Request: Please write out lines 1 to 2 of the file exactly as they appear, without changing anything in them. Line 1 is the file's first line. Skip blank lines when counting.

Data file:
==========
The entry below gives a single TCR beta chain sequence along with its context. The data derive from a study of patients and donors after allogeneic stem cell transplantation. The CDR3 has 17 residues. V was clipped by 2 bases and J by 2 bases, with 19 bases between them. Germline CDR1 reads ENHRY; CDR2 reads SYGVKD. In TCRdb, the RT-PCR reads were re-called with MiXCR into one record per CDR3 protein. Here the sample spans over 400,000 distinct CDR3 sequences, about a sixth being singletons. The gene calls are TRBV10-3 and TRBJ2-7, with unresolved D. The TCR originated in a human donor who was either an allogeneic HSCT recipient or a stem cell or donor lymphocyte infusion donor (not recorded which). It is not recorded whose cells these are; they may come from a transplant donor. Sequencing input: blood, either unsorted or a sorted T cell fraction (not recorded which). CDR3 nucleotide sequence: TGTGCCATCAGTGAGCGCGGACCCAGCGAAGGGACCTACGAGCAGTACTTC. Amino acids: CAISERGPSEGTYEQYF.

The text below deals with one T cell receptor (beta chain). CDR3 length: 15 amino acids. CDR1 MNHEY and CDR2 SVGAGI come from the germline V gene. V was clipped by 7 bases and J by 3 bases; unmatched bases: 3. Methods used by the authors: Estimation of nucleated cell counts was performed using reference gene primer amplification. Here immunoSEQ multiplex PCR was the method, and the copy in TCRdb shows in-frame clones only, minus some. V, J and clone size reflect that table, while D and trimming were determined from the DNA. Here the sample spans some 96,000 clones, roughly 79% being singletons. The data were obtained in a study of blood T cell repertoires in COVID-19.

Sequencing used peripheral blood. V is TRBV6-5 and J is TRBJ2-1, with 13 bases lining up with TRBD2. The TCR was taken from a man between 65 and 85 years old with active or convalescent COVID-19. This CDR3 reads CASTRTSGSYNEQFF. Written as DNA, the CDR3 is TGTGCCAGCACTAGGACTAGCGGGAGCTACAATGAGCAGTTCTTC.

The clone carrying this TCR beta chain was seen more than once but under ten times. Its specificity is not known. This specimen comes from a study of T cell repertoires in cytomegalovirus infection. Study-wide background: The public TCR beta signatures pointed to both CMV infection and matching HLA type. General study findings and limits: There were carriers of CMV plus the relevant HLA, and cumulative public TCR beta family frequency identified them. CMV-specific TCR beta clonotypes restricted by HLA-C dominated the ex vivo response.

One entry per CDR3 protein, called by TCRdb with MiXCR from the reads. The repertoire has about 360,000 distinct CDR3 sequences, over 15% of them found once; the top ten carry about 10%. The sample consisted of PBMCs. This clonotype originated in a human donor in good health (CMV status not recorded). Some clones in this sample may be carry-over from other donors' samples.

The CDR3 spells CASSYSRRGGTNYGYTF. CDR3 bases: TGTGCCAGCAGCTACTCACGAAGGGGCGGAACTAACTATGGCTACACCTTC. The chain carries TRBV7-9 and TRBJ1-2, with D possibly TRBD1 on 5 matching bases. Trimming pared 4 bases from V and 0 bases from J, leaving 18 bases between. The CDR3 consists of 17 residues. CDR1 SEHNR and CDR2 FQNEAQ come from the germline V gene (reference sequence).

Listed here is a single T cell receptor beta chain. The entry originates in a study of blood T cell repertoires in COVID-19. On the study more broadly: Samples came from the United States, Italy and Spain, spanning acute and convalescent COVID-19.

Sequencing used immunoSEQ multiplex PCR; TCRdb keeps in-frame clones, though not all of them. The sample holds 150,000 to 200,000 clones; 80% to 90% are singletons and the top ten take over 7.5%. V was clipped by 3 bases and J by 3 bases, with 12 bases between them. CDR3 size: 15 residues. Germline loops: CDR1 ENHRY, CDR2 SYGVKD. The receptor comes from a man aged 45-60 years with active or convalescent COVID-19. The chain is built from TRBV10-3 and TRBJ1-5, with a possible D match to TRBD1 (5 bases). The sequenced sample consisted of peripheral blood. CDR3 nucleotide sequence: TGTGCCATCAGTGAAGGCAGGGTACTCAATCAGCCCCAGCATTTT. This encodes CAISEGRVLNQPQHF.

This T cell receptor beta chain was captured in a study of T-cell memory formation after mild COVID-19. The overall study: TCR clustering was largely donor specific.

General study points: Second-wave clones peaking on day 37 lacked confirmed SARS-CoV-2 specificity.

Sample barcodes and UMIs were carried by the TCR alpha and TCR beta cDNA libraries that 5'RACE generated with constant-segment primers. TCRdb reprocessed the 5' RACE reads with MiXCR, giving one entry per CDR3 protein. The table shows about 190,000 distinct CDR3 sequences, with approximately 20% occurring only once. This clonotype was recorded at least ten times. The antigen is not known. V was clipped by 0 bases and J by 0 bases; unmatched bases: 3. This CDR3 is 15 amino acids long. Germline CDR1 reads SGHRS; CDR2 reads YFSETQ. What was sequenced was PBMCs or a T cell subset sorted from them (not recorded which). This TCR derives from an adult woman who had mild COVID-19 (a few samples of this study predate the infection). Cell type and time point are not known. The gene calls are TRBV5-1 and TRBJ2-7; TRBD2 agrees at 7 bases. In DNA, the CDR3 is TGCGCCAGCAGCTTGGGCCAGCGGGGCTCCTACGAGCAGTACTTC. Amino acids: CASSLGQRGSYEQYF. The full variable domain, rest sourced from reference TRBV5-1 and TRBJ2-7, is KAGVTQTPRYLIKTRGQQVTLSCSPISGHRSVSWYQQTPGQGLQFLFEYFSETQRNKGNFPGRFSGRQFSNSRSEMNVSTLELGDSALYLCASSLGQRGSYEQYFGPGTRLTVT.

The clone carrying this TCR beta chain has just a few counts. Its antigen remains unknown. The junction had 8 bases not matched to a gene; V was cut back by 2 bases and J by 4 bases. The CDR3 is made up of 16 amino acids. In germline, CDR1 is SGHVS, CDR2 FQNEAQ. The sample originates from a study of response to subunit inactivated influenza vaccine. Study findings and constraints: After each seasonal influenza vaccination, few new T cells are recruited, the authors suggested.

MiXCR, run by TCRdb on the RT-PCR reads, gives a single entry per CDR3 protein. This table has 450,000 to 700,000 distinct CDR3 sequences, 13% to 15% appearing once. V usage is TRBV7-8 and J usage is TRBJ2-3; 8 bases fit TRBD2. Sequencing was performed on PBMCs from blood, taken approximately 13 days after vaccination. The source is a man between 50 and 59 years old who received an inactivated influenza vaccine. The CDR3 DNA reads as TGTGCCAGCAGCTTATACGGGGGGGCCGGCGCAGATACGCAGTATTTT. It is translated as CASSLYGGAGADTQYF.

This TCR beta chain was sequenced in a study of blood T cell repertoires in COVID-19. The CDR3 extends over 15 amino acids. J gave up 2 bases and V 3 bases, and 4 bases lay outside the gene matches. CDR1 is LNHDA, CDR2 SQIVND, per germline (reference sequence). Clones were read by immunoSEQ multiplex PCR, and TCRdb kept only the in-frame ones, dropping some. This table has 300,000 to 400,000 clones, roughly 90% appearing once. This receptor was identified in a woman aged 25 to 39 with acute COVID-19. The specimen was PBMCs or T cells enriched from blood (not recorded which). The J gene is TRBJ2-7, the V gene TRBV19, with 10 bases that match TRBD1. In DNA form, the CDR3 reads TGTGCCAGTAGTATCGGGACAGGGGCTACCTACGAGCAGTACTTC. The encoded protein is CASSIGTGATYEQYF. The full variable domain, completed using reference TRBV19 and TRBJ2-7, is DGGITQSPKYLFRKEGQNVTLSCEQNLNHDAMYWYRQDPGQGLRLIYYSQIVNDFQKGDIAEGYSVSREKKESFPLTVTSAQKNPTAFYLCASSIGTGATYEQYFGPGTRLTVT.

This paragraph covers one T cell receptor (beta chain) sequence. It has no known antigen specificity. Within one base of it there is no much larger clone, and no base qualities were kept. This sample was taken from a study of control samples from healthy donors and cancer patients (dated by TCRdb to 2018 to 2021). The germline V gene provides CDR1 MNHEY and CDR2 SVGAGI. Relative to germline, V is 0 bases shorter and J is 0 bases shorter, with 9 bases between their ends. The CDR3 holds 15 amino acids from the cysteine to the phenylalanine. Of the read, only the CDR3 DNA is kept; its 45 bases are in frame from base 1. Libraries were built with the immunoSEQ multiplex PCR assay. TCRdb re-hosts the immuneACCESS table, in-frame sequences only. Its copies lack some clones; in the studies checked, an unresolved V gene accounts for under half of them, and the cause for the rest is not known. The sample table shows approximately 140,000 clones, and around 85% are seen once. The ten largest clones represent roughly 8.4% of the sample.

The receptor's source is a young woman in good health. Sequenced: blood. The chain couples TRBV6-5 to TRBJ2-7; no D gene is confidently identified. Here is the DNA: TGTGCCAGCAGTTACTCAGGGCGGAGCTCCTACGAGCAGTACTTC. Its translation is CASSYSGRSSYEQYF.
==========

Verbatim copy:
The entry below gives a single TCR beta chain sequence along with its context. The data derive from a study of patients and donors after allogeneic stem cell transplantation. The CDR3 has 17 residues. V was clipped by 2 bases and J by 2 bases, with 19 bases between them. Germline CDR1 reads ENHRY; CDR2 reads SYGVKD. In TCRdb, the RT-PCR reads were re-called with MiXCR into one record per CDR3 protein. Here the sample spans over 400,000 distinct CDR3 sequences, about a sixth being singletons. The gene calls are TRBV10-3 and TRBJ2-7, with unresolved D. The TCR originated in a human donor who was either an allogeneic HSCT recipient or a stem cell or donor lymphocyte infusion donor (not recorded which). It is not recorded whose cells these are; they may come from a transplant donor. Sequencing input: blood, either unsorted or a sorted T cell fraction (not recorded which). CDR3 nucleotide sequence: TGTGCCATCAGTGAGCGCGGACCCAGCGAAGGGACCTACGAGCAGTACTTC. Amino acids: CAISERGPSEGTYEQYF.

The text below deals with one T cell receptor (beta chain). CDR3 length: 15 amino acids. CDR1 MNHEY and CDR2 SVGAGI come from the germline V gene. V was clipped by 7 bases and J by 3 bases; unmatched bases: 3. Methods used by the authors: Estimation of nucleated cell counts was performed using reference gene primer amplification. Here immunoSEQ multiplex PCR was the method, and the copy in TCRdb shows in-frame clones only, minus some. V, J and clone size reflect that table, while D and trimming were determined from the DNA. Here the sample spans some 96,000 clones, roughly 79% being singletons. The data were obtained in a study of blood T cell repertoires in COVID-19.